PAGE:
Already facing the possibility of deep cuts in its FY 2012 budget, NASA’s financial prospects have become increasingly bleaker over the past week on several fronts, including further reductions and large costs in two high-profile programs.
Last Wednesday, the Office of Management and Budget sent out a memorandum to all federal departments asking them to plan for reductions when preparing their FY 2013 requests:
Unless your agency has been given explicit direction otherwise by OMB, your overall agency request for 2013 should be at least 5 percent below your 2011 enacted discretionary appropriation. As discussed at the recent Cabinet meetings, your 2013 budget submission should also identify additional discretionary funding reductions that would bring your request to a level that is at least 10 percent below your 2011 enacted discretionary appropriation.
NASA received $18.45 billion in the current fiscal year. A five percent reduction would put spending at $17.52 billion; a 10 percent cut would leave the space agency with $16.6 billion. It is not known whether NASA received “explicit direction otherwise” to ignore the budget guidance.
Meanwhile, Aviation Week reports that the budgets for two large NASA projects — the James Webb Space Telescope and Space Launch System — are not looking real good.
Things with the already over budget and behind schedule Webb Telescope just keep getting worse:
Managers at NASA replanning the James Webb Space Telescope program after an independent cost analysis found it over budget and behind schedule have concluded it will cost about $8.7 billion to finish the telescope in time for a launch in 2018 and operate it at the Earth-Sun L2 Lagrange point for five years.
An agency spokesman said Monday the revised figure — an increase of $3.6 billion over NASA’s most recent life-cycle-cost estimate for the big infrared space observatory — includes all development, launch operations and science costs.
Details of how the agency will pay the cost will be covered in the fiscal 2013 NASA budget request now in preparation, the spokesman says.
And things aren’t much better with NASA’s heavy-lift vehicle:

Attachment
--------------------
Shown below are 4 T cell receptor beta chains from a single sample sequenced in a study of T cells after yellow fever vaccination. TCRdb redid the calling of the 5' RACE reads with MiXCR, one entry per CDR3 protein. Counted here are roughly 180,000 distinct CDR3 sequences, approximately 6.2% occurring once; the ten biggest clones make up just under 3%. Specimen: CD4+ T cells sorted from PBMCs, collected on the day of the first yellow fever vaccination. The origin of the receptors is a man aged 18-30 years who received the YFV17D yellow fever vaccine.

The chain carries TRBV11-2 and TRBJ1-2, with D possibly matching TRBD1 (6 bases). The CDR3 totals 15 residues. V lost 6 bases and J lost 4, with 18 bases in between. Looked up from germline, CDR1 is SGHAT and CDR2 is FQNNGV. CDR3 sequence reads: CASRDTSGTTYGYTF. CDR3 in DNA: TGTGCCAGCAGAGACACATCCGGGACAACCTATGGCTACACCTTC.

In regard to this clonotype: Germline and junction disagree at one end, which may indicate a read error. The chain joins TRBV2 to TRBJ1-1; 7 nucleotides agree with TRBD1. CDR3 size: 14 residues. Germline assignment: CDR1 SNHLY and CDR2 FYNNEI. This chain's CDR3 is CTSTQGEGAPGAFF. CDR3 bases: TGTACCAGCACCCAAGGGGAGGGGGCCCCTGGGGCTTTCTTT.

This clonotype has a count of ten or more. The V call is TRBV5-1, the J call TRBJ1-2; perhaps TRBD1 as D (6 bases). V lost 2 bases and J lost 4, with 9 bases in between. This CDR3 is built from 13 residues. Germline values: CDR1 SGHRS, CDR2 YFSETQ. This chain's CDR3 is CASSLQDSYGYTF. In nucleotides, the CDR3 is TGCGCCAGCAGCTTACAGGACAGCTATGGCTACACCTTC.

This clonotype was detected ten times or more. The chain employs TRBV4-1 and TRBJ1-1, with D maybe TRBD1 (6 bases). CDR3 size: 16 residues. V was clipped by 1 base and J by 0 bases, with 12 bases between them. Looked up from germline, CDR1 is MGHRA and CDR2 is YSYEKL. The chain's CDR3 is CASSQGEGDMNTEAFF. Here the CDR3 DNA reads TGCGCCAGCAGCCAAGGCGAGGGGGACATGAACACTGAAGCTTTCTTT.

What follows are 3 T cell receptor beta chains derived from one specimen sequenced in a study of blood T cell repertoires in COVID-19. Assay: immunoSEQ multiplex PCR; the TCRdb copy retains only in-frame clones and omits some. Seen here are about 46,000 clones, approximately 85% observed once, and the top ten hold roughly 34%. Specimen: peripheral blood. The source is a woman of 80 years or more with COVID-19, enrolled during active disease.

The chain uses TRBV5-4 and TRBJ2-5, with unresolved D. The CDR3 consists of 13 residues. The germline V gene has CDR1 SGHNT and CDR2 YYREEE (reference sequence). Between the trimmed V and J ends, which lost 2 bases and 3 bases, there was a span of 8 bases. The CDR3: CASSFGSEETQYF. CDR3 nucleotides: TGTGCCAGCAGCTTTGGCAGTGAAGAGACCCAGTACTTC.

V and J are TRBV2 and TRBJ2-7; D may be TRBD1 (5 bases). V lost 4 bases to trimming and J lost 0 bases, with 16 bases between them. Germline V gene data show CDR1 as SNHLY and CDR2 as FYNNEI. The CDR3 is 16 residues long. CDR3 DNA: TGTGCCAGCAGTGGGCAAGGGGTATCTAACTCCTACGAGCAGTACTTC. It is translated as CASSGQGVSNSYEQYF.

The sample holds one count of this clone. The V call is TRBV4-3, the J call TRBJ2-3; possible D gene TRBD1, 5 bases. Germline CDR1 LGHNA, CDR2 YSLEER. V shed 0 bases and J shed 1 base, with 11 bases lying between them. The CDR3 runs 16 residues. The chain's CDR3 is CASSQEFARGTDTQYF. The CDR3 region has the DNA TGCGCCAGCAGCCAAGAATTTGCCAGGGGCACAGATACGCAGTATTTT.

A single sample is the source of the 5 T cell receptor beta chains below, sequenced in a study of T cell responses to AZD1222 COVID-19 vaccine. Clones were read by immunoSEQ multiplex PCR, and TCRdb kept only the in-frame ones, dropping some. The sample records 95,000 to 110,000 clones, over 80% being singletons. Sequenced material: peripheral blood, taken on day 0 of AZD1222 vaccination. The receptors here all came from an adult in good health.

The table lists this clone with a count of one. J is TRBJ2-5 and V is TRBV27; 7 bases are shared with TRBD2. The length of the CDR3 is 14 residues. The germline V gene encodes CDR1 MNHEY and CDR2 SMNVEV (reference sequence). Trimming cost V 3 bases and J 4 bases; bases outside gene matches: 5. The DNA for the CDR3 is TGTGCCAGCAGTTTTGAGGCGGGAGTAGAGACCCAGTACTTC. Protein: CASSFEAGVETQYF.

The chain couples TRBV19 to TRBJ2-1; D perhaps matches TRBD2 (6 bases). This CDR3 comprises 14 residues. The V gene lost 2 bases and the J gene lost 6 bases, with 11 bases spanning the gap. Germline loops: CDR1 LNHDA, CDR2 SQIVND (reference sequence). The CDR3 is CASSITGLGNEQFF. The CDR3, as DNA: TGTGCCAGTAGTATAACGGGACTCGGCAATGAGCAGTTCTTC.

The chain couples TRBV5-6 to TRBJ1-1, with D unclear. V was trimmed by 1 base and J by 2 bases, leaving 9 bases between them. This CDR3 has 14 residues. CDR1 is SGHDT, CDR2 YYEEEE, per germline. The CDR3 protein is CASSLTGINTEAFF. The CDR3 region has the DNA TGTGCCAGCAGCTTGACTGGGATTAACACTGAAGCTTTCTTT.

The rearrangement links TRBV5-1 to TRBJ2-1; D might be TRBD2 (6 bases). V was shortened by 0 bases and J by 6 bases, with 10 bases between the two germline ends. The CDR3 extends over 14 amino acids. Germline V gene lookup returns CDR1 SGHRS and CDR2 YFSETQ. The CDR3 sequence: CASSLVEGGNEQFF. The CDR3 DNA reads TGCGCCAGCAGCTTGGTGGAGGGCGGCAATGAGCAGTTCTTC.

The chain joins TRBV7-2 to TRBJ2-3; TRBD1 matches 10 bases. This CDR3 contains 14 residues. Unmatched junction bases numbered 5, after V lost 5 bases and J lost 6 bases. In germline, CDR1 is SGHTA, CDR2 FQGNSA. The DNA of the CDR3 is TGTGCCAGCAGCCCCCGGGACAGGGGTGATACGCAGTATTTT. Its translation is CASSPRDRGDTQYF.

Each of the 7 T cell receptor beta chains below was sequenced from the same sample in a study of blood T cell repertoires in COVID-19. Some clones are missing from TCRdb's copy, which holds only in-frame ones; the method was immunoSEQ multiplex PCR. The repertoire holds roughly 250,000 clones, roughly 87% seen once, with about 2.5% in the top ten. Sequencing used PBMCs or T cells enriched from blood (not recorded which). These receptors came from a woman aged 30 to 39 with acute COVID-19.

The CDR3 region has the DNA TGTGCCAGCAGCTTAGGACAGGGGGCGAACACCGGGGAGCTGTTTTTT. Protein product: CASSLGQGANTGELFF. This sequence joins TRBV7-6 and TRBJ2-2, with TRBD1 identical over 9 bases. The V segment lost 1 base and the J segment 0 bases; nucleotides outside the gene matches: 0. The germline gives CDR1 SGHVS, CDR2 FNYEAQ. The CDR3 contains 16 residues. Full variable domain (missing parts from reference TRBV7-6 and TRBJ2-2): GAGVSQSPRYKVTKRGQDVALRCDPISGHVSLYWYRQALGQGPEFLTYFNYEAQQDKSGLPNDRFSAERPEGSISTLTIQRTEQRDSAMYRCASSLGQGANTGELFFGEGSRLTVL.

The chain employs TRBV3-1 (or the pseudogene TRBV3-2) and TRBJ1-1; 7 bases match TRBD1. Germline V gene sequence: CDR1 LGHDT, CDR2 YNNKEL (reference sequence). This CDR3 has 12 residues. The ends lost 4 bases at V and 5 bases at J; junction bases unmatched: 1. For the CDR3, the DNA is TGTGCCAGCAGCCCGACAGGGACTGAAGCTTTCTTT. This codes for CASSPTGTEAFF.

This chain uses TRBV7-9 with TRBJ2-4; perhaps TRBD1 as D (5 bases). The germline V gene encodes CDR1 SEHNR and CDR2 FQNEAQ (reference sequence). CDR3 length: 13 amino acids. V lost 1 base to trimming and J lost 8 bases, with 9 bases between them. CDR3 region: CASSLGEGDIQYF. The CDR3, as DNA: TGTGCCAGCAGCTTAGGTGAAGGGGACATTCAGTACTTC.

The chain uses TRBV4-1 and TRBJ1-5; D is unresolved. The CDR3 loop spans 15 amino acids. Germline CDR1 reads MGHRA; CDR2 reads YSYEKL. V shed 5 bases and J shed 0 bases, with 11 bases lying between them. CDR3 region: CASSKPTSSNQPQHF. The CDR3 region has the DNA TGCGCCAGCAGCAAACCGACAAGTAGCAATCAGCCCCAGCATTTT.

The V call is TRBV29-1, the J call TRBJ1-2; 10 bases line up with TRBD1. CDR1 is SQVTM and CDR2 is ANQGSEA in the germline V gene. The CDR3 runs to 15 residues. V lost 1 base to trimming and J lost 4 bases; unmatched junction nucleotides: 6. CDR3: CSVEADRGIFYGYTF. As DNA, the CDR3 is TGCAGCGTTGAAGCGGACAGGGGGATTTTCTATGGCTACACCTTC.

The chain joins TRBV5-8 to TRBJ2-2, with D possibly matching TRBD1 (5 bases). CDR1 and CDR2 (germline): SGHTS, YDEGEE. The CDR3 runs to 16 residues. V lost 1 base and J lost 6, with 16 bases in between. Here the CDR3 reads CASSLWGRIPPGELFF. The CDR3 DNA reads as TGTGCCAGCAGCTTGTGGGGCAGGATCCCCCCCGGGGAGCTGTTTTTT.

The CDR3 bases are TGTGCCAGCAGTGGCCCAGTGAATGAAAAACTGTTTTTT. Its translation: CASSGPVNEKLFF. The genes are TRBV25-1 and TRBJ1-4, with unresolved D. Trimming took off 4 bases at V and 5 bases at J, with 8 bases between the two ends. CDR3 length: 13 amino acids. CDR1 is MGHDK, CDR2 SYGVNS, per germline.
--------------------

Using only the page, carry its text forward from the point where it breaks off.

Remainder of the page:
An independent analysis by Booz Allen Hamilton of NASA’s plans to develop the heavy-lift Space Launch System (SLS) raises questions about the cost assumptions the agency is using in its own estimates of what it will cost to build the big new rocket.
“Due to unjustified, sometimes substantial future cost savings, the team views each program estimate as optimistic,” Booz Allen evaluators tell NASA managers in a preliminary presentation of their findings.
The final report, and cost estimates, were expected on Capitol Hill Aug. 19. But NASA said it probably wouldn’t be ready until early the following week.
Booz Allen briefed NASA managers and Senate staffers on their findings last week. Sen. Kay Bailey Hutchison of Texas, the ranking Republican on the Senate Commerce, Science and Transportation Committee, says the consulting firm’s findings “will confirm what Congress and the NASA technical experts have known for nine months, that the administration could have approved the vehicle design concept months ago, prevented the loss of thousands of jobs, and ensured U.S. leadership in space and science.”
All of these developments place great pressure on NASA’s budget during a period when deficit reduction is a key priority. The House has already proposed cutting NASA’s FY 2011 budget from the $18.7 billion requested by the Obama Administration to only $16.8 billion. Legislators would spend just over $3 billion on the Space Launch System and the Multipurpose Crew Vehicle. The Commercial Crew Development program’s budget would be kept flat at $312 million (instead of the $850 million proposed) while the Webb Telescope would be canceled outright.